Maine Farmers Sail to New Markets the Old-Fashioned Way

Aug 27, 2015

PORTLAND, Maine - A 90-year-old, twin-masted schooner sailed into Portland harbor Thursday morning. The "Adventure," as she's called, arrived to pick up three tons of Maine-grown farm produce. She'll then depart for Boston at first light on Friday.

The project is called Maine Sail Freight, and while it's part of historical re-enactment, organizers say they're also out to make a serious point about food systems and regional economics.

Shortly before noon the schooner Adventure chugged into Portland's working waterfront, with Capt. Stefan Edick at the helm. "Adventure is a 122-foot long knockabout schooner, which means she has no bowsprit, and was a design innovation from the 1890's," Edick says.

She was built in Gloucester, Massachusetts, in 1926, and Edick says she was the most successful fishing vessel to sail out of that port. Now, she's owned and operated as an educational non-profit and listed as a national historic landmark. "She's an extraordinary sailing craft," Edick says. "She has an enormous amount of sail area, she is a fast and powerful vessel that's very maneuverable under sail."

She also has a lot of storage space below decks. Once, it was used for cod, but today it's a different cargo.

"We have many products from many family farms in Maine," says Severine Fleming, who managing the Sail Freight project. She's also director of Greenhorns, an advocacy group that supports America's new generation of young farmers.

Soon after the Adventure's arrival, Fleming discusses with Edick how best to load up the cargo. "We're bringing dry beans, maple syrup, pickled beans, pickled fiddleheads, sea salt, seaweed, Maine-grown biscuit mix and grains," Fleming says. "So, basically, everything non-perishable."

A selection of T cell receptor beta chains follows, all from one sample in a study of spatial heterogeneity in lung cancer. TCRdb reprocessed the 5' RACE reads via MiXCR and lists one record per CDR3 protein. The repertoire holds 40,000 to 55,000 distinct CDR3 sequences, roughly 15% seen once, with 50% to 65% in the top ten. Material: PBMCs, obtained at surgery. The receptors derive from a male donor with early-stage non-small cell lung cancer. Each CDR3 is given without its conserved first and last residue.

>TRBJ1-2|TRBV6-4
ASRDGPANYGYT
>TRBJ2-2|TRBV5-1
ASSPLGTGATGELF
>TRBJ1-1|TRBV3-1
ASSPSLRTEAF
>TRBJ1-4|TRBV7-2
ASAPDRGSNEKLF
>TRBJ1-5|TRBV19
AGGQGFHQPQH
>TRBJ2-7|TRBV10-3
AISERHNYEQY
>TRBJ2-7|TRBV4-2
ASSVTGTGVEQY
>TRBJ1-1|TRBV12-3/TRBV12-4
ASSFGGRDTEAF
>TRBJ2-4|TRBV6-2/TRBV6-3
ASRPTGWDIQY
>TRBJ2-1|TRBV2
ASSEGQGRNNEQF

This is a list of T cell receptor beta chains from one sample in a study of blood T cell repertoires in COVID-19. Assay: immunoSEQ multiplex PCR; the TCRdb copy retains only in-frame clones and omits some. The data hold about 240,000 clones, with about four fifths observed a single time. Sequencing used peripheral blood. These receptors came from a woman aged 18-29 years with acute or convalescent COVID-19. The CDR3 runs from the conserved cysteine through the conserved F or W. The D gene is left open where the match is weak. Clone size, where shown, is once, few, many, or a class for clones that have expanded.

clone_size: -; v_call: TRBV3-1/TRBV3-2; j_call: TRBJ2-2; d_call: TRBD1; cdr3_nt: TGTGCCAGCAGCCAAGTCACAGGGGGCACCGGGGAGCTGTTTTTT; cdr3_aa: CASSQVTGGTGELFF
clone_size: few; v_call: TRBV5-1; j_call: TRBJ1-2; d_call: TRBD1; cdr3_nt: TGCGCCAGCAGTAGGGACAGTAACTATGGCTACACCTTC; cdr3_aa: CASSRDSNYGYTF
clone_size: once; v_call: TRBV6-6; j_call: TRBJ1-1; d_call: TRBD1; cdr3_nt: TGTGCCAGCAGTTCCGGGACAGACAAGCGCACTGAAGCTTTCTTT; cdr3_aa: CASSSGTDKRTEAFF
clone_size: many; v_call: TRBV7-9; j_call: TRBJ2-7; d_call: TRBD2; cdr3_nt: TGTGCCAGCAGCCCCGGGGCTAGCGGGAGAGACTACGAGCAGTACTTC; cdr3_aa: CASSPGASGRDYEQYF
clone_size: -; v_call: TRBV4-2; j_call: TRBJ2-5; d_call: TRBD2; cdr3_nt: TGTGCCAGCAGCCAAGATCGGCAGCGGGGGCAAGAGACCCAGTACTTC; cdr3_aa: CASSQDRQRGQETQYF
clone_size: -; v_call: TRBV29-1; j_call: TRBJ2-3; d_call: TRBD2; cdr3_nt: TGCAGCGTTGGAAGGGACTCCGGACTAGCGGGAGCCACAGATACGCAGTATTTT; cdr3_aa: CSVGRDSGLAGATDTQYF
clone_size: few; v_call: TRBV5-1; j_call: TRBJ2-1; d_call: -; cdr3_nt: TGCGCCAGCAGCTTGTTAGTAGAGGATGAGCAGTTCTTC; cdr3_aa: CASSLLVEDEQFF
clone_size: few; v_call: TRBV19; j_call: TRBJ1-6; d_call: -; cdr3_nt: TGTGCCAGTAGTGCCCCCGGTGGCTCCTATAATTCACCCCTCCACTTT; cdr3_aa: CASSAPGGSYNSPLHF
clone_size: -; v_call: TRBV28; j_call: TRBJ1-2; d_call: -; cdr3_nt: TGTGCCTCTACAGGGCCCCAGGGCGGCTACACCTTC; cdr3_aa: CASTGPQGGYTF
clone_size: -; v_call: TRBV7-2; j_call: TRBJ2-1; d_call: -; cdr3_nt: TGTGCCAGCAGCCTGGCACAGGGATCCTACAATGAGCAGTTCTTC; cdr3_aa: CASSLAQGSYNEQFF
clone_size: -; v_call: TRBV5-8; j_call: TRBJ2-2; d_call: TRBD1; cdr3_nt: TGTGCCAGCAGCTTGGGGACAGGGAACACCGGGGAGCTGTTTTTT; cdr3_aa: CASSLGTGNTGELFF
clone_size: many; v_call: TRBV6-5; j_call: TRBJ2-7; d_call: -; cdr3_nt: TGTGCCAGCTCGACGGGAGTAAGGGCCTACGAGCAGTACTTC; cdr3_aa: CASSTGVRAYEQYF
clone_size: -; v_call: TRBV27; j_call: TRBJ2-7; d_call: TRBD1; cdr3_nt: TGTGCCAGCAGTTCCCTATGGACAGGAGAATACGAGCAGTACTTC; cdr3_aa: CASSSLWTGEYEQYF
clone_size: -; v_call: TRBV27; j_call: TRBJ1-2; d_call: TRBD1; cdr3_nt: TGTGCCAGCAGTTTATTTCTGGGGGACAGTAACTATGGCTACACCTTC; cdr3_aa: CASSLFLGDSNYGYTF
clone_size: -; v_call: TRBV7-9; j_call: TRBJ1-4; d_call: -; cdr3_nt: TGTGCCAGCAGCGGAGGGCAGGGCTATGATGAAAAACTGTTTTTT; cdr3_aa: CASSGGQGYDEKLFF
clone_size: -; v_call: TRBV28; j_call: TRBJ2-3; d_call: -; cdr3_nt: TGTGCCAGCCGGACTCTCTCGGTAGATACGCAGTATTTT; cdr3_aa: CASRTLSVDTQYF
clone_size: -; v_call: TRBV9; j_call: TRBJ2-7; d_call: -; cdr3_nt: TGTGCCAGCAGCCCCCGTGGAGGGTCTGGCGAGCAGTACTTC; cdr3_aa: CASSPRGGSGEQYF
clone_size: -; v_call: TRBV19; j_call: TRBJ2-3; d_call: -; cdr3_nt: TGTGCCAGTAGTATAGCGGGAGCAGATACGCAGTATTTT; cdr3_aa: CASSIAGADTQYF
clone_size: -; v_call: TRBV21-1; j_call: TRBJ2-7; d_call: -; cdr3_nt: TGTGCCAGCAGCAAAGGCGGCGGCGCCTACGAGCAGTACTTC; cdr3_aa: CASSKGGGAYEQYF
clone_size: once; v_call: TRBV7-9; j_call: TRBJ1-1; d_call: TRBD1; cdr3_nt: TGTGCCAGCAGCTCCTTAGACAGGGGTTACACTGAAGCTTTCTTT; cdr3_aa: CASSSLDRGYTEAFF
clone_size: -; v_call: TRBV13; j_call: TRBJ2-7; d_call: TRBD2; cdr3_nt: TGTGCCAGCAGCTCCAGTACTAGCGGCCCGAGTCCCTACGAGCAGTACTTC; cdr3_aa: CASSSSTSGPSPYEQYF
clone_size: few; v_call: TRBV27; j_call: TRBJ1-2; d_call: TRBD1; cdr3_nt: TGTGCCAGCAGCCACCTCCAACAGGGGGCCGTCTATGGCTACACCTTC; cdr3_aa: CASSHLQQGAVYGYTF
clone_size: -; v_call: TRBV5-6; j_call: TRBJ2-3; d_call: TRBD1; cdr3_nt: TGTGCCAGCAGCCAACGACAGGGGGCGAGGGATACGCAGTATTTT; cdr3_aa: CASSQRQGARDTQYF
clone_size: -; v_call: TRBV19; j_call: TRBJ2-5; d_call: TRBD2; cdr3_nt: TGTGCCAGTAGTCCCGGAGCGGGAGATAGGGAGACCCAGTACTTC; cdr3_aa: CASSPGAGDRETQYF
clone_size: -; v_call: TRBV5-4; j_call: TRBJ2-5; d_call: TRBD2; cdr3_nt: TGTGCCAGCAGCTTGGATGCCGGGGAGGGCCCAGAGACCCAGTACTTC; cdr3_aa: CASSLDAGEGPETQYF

The cargo - worth about $70,000 - will be unloaded in Boston Harbor on Sunday. About a third of the goods have already been sold to customers in the area, but the remainder will be transported a few blocks by bicycle to the city's public market.

Leah Cook says the idea is to educate people about local food systems and how relevant they are, even in a globalized economy. Cook is with Fiddlers Green Farm, which is supplying much of the produce for the project.

"I think it's important to be thinking creatively about transport and about provenance," she says, "so where our products are coming from and where they're going is something that's pretty important to us as Mainers who have multiple businesses producing food."

Meanwhile, at the Portland waterfront , 6,000 pounds of farm goods are stacked up waiting to be loaded onto the schooner Adventure.  First Mate Bill Burke gives a safety briefing. "Some of these boxes are light, but some are heavy. We all have 10 fingers to start."

Listening attentively are about a dozen volunteer stevedores who have turned out to help load. Among them is Jim Cornish, a heavily bearded farmer and teacher from the Midcoast. This project is important to him, he says, because it offers lessons from the past. "The ocean's always going to be here, and the wind's always going to blow. We don't know the same thing about fossil fuel or nuclear power or whatever else."

"Do I think this is sustainable in that we're going to start moving the bulk of our food around by sail? No I don't," says Stephanie Welcomer. But, says the UMaine business professor, the Maine Sail Freight project does an important job of demonstrating how reliant all food production and distribution systems are on a fossil fuel-based transportation model. "And as we know, with climate change it's important to think about how we can reduce our reliance on fossil fuels."

And this, she says, involves coming up with new business models for the 21st century.